By Melanie Phillips—
A profound and bitter battle between Israel and Poland has been brought to crisis point by the 75th anniversary of the liberation of Auschwitz, which is being commemorated by world leaders this week at Jerusalem’s Yad Vashem and next week at Auschwitz itself.
The roots of the row lay in remarks made last December by Russian President Vladimir Putin. He claimed that Poland helped start World War II, and accused it of being an antisemitic country that had welcomed Hitler’s plan to liquidate Europe’s Jews.
A few days later, Polish Prime Minister Mateusz Morawiecki hit back. “Without Stalin’s complicity in the partition of Poland, and without the natural resources that Stalin supplied to Hitler, the Nazi German crime machine would not have taken control of Europe,” he said.
This dispute escalated when the Polish President, Andrzej Duda, wasn’t invited to speak at the Fifth World Holocaust Forum at Yad Vashem on Jan. 23. It had previously been decided that, in addition to Germany, the only speakers would be from the United Kingdom, United States, Russia and France as the four nations that defeated Hitler.
Despite this explanation, Duda decided to boycott the Yad Vashem ceremony on the grounds that he wouldn’t be able to respond should Putin use the event to repeat his accusations against Poland of antisemitism.
The row then escalated still further in salvos of mutual accusations between Russia and Poland, each accusing the other of facilitating or standing idly by Hitler’s assault on Europe and the slaughter of the Jews.
The truth is that both sides are trying to sanitize their highly complex pasts. Both are using their undeniable suffering at the hands of the Nazi regime to absolve themselves of complicity in either Nazi aggression or the onslaught upon the Jews.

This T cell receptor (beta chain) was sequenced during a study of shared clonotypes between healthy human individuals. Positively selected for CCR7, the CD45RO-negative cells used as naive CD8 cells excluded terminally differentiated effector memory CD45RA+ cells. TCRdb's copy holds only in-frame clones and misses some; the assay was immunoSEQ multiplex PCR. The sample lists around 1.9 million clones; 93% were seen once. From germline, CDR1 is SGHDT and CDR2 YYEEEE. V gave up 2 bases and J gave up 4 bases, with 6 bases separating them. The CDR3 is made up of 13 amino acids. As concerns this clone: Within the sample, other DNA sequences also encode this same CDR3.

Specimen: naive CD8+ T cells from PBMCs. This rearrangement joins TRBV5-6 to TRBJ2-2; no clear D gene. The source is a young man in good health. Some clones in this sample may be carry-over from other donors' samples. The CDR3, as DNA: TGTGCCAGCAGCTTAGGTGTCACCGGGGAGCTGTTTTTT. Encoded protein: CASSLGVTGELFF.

The Soviet Union may have made its infamous pact with Germany in 1939 merely as a defensive measure, as Putin has implied. And the Soviet Union was critical to the eventual defeat of Hitler. Nevertheless, that pact gave Hitler the confidence to provoke world war by invading Poland.
The Polish government believes that Putin’s main motive in provoking this row is to weaken Polish influence in the European Union. Warsaw strongly supports maintaining sanctions on Moscow for its annexation of Crimea and has also been fighting a planned Russian gas pipeline.
If Putin, however, was being cynical, Poland’s revisionism has been egregious. Both the Polish prime minister and the head of the Auschwitz museum have declared that the Yad Vashem ceremony shouldn’t have been held at all, with the sole commemoration being the one held every year at Auschwitz.
It is extraordinarily offensive to claim that the State of Israel, which arose from the ashes of the Holocaust, should have no role in commemorating the liberation of the most infamous of the Nazi extermination camps. Continue Reading….